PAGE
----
Models incorporated many refinements and options including. The first Lazair prototype was constructed by Kramer with some help from Corley and first flown in 1978. In 1979, Kramer formed UltraFlight Incorporated to produce the design in his home town of Port Colborne, Ontario. In 1981, "UltraFlight Sales Ltd". was incorporated and sales of all aircraft kits were transferred to that subsidiary. Production ended in 1984, the company citing "liability concerns" and the resulting cost and availability of insurance as the reason; the aircraft were sold in Canada and the United States, making the Lazair the most numerous Canadian-designed aircraft type. The Series II Lazair was the model produced in the largest numbers. In the 21st century many Lazairs are still in use by private owners; as when first introduced, they remain prized for their handling qualities, if not their cruising speed. In November 2007 the Canadian register still carried a total of 460 Lazairs of all models. In the USA where the majority of Lazairs are flown as unregistered FAR Part 103 ultralights there were ten registered as amateur-builts in November 2007.
Series IThe first Lazair kits were marketed just under the model name "La
Jonathan Michael Dziedzic is an American professional baseball pitcher, a free agent. Dziedzic attended Atascocita High School in Humble and Lamar University in Beaumont, Texas, he played college baseball for the Lamar Cardinals. The Boston Red Sox selected Dziedzic in the 37th round, with the 1,141st overall selection, of the 2012 MLB draft, he did not sign. The Kansas City Royals selected Dziedzic in the 13th round, with the 381st overall selection, of the 2013 MLB draft, he spent 2013 with the Idaho Falls Chukars where he was 2 -- 0 with a 2.68 ERA in 12 games. He spent 2014 with the Wilmington Blue Rocks, compiling a 6–7 record and 2.52 ERA in 24 starts, 2015 with the Northwest Arkansas Naturals, posting a 10–6 record and 3.12 ERA in 26 games, along with pitching one game for the Omaha Storm Chasers. In 2016, Dziedzic played for Omaha, collecting a 5–10 record, 4.05 ERA, 1.41 WHIP in 26 games, with 25 being starts, in 2017, he returned to Omaha, starting nine games and pitching to a 3–3 record and 4.73 ERA before his season was ended due to injury.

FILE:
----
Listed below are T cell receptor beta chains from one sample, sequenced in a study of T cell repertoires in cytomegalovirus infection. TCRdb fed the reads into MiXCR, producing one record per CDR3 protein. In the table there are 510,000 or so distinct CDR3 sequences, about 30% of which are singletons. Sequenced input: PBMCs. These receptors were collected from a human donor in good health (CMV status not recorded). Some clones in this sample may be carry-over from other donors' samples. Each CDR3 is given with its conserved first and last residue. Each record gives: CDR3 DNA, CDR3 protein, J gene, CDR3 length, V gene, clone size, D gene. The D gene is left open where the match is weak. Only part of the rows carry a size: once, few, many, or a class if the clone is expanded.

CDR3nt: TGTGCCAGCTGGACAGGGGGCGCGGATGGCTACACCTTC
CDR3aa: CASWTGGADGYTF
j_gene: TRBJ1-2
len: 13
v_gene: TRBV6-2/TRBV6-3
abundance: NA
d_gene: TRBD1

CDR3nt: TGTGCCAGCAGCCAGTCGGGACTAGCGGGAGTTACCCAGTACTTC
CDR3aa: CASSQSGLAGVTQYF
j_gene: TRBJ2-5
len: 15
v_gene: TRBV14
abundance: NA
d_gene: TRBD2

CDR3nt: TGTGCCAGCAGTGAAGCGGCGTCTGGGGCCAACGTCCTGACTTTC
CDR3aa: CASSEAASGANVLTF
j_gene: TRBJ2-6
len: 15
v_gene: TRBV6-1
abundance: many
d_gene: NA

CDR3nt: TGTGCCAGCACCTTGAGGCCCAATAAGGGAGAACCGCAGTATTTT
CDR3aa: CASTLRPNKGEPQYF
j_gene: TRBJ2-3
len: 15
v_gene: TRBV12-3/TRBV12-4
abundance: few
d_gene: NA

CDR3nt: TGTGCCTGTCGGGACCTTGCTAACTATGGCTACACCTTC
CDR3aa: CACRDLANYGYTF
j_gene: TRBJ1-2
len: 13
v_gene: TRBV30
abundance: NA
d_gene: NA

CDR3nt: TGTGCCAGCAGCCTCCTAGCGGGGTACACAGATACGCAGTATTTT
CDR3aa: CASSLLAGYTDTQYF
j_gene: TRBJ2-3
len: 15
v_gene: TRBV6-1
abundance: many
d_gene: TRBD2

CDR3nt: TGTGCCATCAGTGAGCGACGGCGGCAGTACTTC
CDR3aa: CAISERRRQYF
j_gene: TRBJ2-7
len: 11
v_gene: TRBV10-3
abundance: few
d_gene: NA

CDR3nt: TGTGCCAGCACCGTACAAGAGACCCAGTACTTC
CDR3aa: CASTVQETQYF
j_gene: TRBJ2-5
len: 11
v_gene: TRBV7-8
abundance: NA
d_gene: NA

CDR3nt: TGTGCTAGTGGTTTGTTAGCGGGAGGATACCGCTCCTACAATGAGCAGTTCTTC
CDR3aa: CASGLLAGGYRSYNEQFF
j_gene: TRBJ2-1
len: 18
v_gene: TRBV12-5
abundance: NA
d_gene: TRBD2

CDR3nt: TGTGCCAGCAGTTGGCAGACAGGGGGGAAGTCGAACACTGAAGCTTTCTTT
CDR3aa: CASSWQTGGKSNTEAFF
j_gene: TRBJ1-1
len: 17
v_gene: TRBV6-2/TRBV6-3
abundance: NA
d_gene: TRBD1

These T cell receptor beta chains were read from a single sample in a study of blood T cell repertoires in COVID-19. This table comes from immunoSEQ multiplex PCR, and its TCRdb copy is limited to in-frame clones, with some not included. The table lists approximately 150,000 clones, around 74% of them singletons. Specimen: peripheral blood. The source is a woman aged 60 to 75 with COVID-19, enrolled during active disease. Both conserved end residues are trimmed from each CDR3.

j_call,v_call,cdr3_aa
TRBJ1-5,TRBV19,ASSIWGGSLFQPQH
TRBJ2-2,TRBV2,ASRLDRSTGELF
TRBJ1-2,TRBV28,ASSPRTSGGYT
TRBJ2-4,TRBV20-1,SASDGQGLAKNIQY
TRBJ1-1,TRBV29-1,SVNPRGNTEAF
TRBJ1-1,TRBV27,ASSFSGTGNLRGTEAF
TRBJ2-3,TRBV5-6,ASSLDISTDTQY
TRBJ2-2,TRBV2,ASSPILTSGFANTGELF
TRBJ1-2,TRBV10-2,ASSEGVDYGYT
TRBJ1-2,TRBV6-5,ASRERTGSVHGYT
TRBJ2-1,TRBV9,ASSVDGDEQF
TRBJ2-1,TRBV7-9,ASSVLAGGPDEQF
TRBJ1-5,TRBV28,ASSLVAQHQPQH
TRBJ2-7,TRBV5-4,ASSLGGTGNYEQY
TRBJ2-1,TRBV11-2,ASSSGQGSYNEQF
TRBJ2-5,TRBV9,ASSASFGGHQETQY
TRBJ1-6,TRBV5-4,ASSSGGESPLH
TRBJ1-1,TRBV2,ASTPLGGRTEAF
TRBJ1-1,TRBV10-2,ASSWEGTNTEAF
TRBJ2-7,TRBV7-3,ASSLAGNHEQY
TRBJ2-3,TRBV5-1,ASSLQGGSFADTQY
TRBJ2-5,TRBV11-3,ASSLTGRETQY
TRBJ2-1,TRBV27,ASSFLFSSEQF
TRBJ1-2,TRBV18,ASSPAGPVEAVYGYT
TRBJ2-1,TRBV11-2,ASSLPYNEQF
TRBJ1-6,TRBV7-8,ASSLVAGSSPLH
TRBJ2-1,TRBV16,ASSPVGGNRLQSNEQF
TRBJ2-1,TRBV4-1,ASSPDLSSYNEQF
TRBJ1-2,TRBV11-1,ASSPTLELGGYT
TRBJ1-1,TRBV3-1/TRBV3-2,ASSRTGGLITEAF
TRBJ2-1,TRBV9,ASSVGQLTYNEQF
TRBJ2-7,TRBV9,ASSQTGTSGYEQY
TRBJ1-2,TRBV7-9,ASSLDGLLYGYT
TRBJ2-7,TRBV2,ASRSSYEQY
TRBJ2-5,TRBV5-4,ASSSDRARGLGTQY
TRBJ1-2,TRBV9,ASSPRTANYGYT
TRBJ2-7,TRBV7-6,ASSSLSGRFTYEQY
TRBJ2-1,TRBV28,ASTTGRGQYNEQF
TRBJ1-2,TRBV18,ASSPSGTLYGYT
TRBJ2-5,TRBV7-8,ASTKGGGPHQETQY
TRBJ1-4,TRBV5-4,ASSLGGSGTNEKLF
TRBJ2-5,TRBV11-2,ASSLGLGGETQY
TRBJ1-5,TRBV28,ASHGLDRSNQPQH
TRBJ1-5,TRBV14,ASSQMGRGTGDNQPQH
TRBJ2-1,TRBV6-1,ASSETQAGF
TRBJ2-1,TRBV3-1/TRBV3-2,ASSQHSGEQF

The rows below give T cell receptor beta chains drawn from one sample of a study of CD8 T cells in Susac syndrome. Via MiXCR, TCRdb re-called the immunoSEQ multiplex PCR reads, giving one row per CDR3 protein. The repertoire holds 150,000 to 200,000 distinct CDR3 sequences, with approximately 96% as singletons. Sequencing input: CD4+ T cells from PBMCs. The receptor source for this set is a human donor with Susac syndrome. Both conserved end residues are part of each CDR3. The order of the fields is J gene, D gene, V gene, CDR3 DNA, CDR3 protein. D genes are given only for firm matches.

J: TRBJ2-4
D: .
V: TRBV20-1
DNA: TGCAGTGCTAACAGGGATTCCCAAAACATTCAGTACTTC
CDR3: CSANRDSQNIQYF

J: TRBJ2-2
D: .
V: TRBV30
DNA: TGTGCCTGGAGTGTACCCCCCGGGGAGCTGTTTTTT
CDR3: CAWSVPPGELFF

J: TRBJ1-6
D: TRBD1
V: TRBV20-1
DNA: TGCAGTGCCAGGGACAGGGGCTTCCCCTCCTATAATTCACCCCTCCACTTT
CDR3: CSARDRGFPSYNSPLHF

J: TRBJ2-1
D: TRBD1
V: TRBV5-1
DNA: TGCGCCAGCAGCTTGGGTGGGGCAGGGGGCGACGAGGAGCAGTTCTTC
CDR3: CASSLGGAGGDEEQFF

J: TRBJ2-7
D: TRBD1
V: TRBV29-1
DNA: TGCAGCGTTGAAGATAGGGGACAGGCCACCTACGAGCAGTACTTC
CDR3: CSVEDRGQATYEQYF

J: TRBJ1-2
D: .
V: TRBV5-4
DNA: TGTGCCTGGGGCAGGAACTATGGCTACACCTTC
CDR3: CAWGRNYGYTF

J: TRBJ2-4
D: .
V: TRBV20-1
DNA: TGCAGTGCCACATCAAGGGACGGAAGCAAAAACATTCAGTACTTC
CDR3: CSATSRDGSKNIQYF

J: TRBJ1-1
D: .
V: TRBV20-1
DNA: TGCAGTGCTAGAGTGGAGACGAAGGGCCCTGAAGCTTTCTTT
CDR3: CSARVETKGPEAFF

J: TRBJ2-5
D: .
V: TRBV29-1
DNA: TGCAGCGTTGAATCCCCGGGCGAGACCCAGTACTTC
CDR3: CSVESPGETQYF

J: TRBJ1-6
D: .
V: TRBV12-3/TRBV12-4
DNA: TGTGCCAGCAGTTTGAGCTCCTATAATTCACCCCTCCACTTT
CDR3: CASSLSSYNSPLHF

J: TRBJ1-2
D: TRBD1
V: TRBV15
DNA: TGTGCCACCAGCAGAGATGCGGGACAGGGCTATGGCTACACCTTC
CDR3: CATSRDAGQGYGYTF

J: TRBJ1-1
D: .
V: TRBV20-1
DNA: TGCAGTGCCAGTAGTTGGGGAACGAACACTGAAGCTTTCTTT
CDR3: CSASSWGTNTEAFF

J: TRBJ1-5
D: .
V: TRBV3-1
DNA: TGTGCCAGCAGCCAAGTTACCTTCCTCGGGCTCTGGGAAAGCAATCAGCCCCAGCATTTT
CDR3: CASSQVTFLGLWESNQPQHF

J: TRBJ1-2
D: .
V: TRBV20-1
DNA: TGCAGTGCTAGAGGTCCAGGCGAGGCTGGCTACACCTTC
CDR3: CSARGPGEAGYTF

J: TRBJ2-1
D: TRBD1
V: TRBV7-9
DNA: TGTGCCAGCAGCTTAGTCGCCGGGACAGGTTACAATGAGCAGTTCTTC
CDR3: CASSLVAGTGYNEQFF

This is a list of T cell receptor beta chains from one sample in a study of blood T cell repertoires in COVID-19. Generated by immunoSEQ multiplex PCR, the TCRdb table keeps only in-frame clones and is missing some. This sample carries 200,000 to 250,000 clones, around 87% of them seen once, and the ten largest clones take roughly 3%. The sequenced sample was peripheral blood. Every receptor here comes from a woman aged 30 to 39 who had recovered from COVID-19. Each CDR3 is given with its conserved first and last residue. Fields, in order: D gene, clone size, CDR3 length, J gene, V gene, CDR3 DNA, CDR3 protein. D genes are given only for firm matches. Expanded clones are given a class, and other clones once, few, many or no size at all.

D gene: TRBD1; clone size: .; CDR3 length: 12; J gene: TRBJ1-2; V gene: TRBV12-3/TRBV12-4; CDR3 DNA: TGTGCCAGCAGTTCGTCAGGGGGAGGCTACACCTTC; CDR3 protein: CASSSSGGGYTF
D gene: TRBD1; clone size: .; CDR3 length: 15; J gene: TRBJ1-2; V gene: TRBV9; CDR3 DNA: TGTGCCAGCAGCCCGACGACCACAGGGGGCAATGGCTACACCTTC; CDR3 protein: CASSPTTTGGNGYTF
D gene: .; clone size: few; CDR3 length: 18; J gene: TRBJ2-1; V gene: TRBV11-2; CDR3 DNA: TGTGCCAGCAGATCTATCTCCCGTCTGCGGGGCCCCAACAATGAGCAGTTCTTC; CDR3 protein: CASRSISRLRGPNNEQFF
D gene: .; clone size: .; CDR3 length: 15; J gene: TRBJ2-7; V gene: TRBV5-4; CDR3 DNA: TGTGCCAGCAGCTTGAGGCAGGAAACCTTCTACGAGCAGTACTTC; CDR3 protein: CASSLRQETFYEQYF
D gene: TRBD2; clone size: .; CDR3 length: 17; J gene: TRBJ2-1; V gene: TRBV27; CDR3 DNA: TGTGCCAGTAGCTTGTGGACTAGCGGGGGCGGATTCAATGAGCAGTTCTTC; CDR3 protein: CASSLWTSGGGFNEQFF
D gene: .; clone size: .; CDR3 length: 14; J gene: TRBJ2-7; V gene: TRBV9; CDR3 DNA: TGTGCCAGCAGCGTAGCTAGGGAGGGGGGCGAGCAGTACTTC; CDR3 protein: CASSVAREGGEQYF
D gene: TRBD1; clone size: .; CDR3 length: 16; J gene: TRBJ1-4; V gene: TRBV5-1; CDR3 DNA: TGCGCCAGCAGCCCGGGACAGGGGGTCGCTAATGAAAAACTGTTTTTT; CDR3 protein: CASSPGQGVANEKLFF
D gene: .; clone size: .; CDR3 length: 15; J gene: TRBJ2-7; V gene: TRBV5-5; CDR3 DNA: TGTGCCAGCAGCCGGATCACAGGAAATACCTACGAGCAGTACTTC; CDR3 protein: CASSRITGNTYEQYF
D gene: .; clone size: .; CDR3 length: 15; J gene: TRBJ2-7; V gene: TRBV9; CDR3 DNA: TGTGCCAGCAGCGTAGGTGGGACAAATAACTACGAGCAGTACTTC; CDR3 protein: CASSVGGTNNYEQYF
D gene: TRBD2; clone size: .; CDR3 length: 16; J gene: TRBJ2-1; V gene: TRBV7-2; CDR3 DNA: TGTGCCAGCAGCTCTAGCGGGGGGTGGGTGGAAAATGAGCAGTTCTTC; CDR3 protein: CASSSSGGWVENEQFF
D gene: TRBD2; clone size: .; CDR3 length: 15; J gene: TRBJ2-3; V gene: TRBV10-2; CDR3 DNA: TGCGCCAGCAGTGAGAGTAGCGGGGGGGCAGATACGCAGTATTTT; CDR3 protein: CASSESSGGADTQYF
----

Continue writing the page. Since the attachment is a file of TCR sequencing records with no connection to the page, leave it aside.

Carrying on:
He became a free agent following the 2019 season. Career statistics and player information from Baseball-Reference
Marshall D. Brown is an American professional basketball player who last played for BC Budivelnyk of the Ukrainian Basketball SuperLeague, he played college basketball for the University of Missouri before playing professionally in England, Brazil and Australia, as well as in the Premier Basketball League and the NBA Development League. Brown attended Lyndon B. Johnson High School in Austin, Texas where he played basketball under head coach Freddy Roland; as a junior in 2002 -- 03, he averaged seven rebounds and three assists per game. In November 2003, Brown signed a National Letter of Intent to play college basketball for the University of Missouri. Brown earned first-team All-State and first-team All-Region honors playing for Lyndon B. Johnson as a junior and senior, was a three-time all-district selection, was named the Cen-Tex Player of the Year by the Austin American-Statesman as a senior in 2003–04; as a freshman at Missouri in 2004–05, Brown scored in double figures five times, including a season-high 12 points against Texas Tech on January 19, 2005.